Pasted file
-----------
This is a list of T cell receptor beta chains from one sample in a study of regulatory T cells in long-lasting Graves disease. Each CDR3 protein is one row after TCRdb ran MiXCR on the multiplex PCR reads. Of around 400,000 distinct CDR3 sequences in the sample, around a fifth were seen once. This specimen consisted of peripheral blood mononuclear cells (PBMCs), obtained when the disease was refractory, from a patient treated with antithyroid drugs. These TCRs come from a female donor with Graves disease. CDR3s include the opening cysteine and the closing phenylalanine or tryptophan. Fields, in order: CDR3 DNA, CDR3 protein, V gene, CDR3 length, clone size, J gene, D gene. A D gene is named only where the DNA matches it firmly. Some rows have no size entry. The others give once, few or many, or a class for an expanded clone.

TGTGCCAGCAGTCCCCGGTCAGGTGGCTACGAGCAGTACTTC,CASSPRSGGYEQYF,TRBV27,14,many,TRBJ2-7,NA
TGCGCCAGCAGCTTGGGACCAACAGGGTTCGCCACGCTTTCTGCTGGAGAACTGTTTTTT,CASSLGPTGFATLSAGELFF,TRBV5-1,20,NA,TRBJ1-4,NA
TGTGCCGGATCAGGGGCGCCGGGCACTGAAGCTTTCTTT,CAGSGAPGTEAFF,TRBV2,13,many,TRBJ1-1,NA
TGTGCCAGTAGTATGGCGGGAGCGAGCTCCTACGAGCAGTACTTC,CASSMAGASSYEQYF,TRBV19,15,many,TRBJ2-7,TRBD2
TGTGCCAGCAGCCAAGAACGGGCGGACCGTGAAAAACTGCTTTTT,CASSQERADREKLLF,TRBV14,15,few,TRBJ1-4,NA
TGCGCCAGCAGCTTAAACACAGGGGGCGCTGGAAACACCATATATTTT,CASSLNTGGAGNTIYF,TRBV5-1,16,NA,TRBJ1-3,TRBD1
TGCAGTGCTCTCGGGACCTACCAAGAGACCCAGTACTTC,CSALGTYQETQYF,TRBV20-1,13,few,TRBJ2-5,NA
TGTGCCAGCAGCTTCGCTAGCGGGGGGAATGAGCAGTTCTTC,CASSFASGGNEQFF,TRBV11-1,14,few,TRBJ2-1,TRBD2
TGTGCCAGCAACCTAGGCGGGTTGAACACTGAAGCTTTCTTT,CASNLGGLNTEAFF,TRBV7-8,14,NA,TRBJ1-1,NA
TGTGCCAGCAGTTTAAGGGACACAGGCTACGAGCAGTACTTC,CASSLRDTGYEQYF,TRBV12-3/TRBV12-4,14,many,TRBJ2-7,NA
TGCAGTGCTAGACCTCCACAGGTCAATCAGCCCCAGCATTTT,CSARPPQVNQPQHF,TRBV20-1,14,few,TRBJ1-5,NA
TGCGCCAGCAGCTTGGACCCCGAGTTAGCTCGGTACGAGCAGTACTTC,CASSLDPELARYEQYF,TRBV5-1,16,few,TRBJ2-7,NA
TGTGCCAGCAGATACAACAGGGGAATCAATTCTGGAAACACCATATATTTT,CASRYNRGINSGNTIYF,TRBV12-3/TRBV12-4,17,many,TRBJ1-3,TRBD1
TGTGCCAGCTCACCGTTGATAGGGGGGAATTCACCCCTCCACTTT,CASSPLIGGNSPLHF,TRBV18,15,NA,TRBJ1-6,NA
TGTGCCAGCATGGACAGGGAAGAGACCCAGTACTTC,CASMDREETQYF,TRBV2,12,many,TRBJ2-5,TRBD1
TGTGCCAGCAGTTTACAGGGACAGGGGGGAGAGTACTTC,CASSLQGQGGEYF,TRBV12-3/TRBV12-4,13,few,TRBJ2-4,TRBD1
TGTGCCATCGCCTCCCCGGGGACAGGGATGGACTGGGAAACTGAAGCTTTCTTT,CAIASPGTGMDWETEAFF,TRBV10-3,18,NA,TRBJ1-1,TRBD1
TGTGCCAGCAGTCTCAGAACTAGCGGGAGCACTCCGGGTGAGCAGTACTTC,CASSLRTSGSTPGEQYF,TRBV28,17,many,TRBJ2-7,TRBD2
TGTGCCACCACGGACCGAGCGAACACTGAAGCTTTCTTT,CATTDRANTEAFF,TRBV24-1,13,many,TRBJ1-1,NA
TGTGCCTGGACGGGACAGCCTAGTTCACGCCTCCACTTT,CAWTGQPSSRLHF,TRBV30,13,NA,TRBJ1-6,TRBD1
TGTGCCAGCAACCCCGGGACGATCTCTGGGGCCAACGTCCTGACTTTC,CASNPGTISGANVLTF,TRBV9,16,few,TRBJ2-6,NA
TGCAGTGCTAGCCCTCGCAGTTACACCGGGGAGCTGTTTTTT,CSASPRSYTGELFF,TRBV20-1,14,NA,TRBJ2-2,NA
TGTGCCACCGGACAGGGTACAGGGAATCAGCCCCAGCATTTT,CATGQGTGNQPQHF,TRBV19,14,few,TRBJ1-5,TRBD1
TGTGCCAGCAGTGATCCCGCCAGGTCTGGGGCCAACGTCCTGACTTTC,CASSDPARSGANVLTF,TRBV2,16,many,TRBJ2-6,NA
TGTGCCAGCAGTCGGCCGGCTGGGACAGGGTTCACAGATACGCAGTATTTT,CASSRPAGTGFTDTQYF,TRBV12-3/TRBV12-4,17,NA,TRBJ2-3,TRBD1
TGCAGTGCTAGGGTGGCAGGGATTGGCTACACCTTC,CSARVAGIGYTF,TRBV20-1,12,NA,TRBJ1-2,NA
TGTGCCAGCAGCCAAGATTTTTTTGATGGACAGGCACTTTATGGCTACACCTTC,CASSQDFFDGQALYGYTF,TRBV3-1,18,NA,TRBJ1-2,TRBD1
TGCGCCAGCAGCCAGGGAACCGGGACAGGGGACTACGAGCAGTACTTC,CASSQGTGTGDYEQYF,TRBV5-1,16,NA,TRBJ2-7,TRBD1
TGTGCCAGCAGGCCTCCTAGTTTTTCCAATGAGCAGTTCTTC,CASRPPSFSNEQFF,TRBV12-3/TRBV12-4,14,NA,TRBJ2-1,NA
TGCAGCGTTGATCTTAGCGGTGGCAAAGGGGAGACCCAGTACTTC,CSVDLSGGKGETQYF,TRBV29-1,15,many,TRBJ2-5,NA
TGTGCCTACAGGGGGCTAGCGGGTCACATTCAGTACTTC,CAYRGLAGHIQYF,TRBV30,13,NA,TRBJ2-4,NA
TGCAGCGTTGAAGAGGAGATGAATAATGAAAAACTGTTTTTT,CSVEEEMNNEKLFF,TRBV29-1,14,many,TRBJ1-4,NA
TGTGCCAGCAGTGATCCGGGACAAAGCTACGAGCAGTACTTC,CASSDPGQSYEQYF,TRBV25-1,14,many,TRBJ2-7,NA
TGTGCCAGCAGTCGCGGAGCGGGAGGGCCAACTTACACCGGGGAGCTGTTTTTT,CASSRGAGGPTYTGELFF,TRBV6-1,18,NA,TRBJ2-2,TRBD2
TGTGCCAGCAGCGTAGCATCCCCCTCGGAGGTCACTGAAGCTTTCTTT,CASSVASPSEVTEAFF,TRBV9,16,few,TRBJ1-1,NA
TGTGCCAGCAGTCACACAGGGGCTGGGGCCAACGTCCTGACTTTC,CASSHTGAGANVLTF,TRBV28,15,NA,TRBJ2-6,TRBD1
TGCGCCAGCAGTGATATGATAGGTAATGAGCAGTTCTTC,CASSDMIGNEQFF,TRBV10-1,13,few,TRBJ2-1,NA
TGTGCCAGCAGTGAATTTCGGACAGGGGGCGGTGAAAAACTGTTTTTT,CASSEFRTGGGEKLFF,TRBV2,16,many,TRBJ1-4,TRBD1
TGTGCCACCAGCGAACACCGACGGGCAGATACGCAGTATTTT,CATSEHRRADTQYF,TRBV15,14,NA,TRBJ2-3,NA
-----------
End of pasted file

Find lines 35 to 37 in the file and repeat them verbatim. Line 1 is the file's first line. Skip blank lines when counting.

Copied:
TGTGCCAGCAGTCGCGGAGCGGGAGGGCCAACTTACACCGGGGAGCTGTTTTTT,CASSRGAGGPTYTGELFF,TRBV6-1,18,NA,TRBJ2-2,TRBD2
TGTGCCAGCAGCGTAGCATCCCCCTCGGAGGTCACTGAAGCTTTCTTT,CASSVASPSEVTEAFF,TRBV9,16,few,TRBJ1-1,NA
TGTGCCAGCAGTCACACAGGGGCTGGGGCCAACGTCCTGACTTTC,CASSHTGAGANVLTF,TRBV28,15,NA,TRBJ2-6,TRBD1